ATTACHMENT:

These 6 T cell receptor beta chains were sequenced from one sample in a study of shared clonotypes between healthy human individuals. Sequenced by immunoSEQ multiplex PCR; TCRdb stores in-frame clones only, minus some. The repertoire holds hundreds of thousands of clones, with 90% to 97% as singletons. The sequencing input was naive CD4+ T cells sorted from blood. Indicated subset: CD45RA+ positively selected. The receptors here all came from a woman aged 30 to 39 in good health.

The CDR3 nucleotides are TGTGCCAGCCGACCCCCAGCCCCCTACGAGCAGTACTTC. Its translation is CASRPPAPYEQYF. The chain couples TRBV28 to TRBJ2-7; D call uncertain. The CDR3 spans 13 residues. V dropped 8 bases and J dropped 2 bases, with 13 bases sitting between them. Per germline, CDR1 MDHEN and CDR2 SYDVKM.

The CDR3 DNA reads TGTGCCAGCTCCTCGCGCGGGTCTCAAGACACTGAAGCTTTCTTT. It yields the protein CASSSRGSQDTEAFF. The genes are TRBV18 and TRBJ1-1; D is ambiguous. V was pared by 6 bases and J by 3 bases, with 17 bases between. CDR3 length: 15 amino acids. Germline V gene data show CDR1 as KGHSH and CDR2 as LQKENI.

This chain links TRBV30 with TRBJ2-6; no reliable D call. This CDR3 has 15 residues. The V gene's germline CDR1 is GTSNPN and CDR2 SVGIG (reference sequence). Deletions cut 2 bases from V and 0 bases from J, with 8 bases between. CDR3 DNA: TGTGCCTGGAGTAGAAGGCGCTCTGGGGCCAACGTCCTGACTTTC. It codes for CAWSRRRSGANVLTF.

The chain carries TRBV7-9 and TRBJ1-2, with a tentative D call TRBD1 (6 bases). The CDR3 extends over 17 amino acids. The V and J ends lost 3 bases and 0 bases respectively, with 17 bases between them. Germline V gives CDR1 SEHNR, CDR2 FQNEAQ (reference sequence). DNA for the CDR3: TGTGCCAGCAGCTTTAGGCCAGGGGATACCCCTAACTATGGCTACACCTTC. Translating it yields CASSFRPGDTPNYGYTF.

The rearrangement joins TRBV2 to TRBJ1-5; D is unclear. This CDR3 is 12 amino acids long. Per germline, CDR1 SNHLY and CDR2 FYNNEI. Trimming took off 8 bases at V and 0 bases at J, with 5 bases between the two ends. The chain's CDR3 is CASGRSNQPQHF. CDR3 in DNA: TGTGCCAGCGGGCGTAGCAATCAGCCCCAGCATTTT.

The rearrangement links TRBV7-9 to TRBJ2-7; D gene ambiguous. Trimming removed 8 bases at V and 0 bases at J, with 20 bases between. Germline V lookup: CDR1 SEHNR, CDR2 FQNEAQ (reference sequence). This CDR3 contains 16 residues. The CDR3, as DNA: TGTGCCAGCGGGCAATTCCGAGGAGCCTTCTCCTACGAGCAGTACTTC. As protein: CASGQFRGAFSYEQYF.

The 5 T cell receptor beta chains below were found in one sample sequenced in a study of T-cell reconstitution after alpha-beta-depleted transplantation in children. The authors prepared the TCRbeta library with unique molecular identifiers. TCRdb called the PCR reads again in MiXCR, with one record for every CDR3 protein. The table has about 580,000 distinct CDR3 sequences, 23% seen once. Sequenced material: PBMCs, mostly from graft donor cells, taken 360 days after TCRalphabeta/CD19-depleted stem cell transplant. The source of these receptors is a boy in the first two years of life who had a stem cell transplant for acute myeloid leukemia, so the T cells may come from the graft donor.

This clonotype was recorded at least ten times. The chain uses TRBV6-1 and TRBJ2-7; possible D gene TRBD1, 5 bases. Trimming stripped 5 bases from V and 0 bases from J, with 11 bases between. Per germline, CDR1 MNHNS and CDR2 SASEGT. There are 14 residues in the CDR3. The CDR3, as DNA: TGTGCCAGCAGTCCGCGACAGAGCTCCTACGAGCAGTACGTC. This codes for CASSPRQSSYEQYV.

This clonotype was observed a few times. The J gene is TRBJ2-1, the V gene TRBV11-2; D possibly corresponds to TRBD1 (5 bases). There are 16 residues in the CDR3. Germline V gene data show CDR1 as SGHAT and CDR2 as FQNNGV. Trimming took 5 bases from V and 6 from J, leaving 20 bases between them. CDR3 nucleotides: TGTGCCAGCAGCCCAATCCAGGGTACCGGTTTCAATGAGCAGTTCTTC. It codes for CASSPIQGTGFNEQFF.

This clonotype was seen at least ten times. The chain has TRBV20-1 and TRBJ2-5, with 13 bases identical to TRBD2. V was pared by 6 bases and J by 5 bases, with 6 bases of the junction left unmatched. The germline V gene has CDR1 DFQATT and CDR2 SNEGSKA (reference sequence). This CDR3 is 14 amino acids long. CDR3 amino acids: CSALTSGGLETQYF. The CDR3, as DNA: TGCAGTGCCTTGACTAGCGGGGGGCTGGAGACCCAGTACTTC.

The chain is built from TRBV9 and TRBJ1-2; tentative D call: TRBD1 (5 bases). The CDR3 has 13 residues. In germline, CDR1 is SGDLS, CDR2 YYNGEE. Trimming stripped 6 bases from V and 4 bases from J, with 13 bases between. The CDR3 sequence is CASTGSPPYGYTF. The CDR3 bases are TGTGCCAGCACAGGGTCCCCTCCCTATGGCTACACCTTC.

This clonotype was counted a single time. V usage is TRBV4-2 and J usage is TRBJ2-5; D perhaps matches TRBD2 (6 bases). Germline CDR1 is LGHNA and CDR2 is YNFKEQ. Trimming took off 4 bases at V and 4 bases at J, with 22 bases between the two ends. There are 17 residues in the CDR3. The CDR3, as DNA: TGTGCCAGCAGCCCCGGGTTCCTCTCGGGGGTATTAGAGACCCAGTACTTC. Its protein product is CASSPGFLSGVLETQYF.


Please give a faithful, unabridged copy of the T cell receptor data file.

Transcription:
These 6 T cell receptor beta chains were sequenced from one sample in a study of shared clonotypes between healthy human individuals. Sequenced by immunoSEQ multiplex PCR; TCRdb stores in-frame clones only, minus some. The repertoire holds hundreds of thousands of clones, with 90% to 97% as singletons. The sequencing input was naive CD4+ T cells sorted from blood. Indicated subset: CD45RA+ positively selected. The receptors here all came from a woman aged 30 to 39 in good health.

The CDR3 nucleotides are TGTGCCAGCCGACCCCCAGCCCCCTACGAGCAGTACTTC. Its translation is CASRPPAPYEQYF. The chain couples TRBV28 to TRBJ2-7; D call uncertain. The CDR3 spans 13 residues. V dropped 8 bases and J dropped 2 bases, with 13 bases sitting between them. Per germline, CDR1 MDHEN and CDR2 SYDVKM.

The CDR3 DNA reads TGTGCCAGCTCCTCGCGCGGGTCTCAAGACACTGAAGCTTTCTTT. It yields the protein CASSSRGSQDTEAFF. The genes are TRBV18 and TRBJ1-1; D is ambiguous. V was pared by 6 bases and J by 3 bases, with 17 bases between. CDR3 length: 15 amino acids. Germline V gene data show CDR1 as KGHSH and CDR2 as LQKENI.

This chain links TRBV30 with TRBJ2-6; no reliable D call. This CDR3 has 15 residues. The V gene's germline CDR1 is GTSNPN and CDR2 SVGIG (reference sequence). Deletions cut 2 bases from V and 0 bases from J, with 8 bases between. CDR3 DNA: TGTGCCTGGAGTAGAAGGCGCTCTGGGGCCAACGTCCTGACTTTC. It codes for CAWSRRRSGANVLTF.

The chain carries TRBV7-9 and TRBJ1-2, with a tentative D call TRBD1 (6 bases). The CDR3 extends over 17 amino acids. The V and J ends lost 3 bases and 0 bases respectively, with 17 bases between them. Germline V gives CDR1 SEHNR, CDR2 FQNEAQ (reference sequence). DNA for the CDR3: TGTGCCAGCAGCTTTAGGCCAGGGGATACCCCTAACTATGGCTACACCTTC. Translating it yields CASSFRPGDTPNYGYTF.

The rearrangement joins TRBV2 to TRBJ1-5; D is unclear. This CDR3 is 12 amino acids long. Per germline, CDR1 SNHLY and CDR2 FYNNEI. Trimming took off 8 bases at V and 0 bases at J, with 5 bases between the two ends. The chain's CDR3 is CASGRSNQPQHF. CDR3 in DNA: TGTGCCAGCGGGCGTAGCAATCAGCCCCAGCATTTT.

The rearrangement links TRBV7-9 to TRBJ2-7; D gene ambiguous. Trimming removed 8 bases at V and 0 bases at J, with 20 bases between. Germline V lookup: CDR1 SEHNR, CDR2 FQNEAQ (reference sequence). This CDR3 contains 16 residues. The CDR3, as DNA: TGTGCCAGCGGGCAATTCCGAGGAGCCTTCTCCTACGAGCAGTACTTC. As protein: CASGQFRGAFSYEQYF.

The 5 T cell receptor beta chains below were found in one sample sequenced in a study of T-cell reconstitution after alpha-beta-depleted transplantation in children. The authors prepared the TCRbeta library with unique molecular identifiers. TCRdb called the PCR reads again in MiXCR, with one record for every CDR3 protein. The table has about 580,000 distinct CDR3 sequences, 23% seen once. Sequenced material: PBMCs, mostly from graft donor cells, taken 360 days after TCRalphabeta/CD19-depleted stem cell transplant. The source of these receptors is a boy in the first two years of life who had a stem cell transplant for acute myeloid leukemia, so the T cells may come from the graft donor.

This clonotype was recorded at least ten times. The chain uses TRBV6-1 and TRBJ2-7; possible D gene TRBD1, 5 bases. Trimming stripped 5 bases from V and 0 bases from J, with 11 bases between. Per germline, CDR1 MNHNS and CDR2 SASEGT. There are 14 residues in the CDR3. The CDR3, as DNA: TGTGCCAGCAGTCCGCGACAGAGCTCCTACGAGCAGTACGTC. This codes for CASSPRQSSYEQYV.

This clonotype was observed a few times. The J gene is TRBJ2-1, the V gene TRBV11-2; D possibly corresponds to TRBD1 (5 bases). There are 16 residues in the CDR3. Germline V gene data show CDR1 as SGHAT and CDR2 as FQNNGV. Trimming took 5 bases from V and 6 from J, leaving 20 bases between them. CDR3 nucleotides: TGTGCCAGCAGCCCAATCCAGGGTACCGGTTTCAATGAGCAGTTCTTC. It codes for CASSPIQGTGFNEQFF.

This clonotype was seen at least ten times. The chain has TRBV20-1 and TRBJ2-5, with 13 bases identical to TRBD2. V was pared by 6 bases and J by 5 bases, with 6 bases of the junction left unmatched. The germline V gene has CDR1 DFQATT and CDR2 SNEGSKA (reference sequence). This CDR3 is 14 amino acids long. CDR3 amino acids: CSALTSGGLETQYF. The CDR3, as DNA: TGCAGTGCCTTGACTAGCGGGGGGCTGGAGACCCAGTACTTC.

The chain is built from TRBV9 and TRBJ1-2; tentative D call: TRBD1 (5 bases). The CDR3 has 13 residues. In germline, CDR1 is SGDLS, CDR2 YYNGEE. Trimming stripped 6 bases from V and 4 bases from J, with 13 bases between. The CDR3 sequence is CASTGSPPYGYTF. The CDR3 bases are TGTGCCAGCACAGGGTCCCCTCCCTATGGCTACACCTTC.

This clonotype was counted a single time. V usage is TRBV4-2 and J usage is TRBJ2-5; D perhaps matches TRBD2 (6 bases). Germline CDR1 is LGHNA and CDR2 is YNFKEQ. Trimming took off 4 bases at V and 4 bases at J, with 22 bases between the two ends. There are 17 residues in the CDR3. The CDR3, as DNA: TGTGCCAGCAGCCCCGGGTTCCTCTCGGGGGTATTAGAGACCCAGTACTTC. Its protein product is CASSPGFLSGVLETQYF.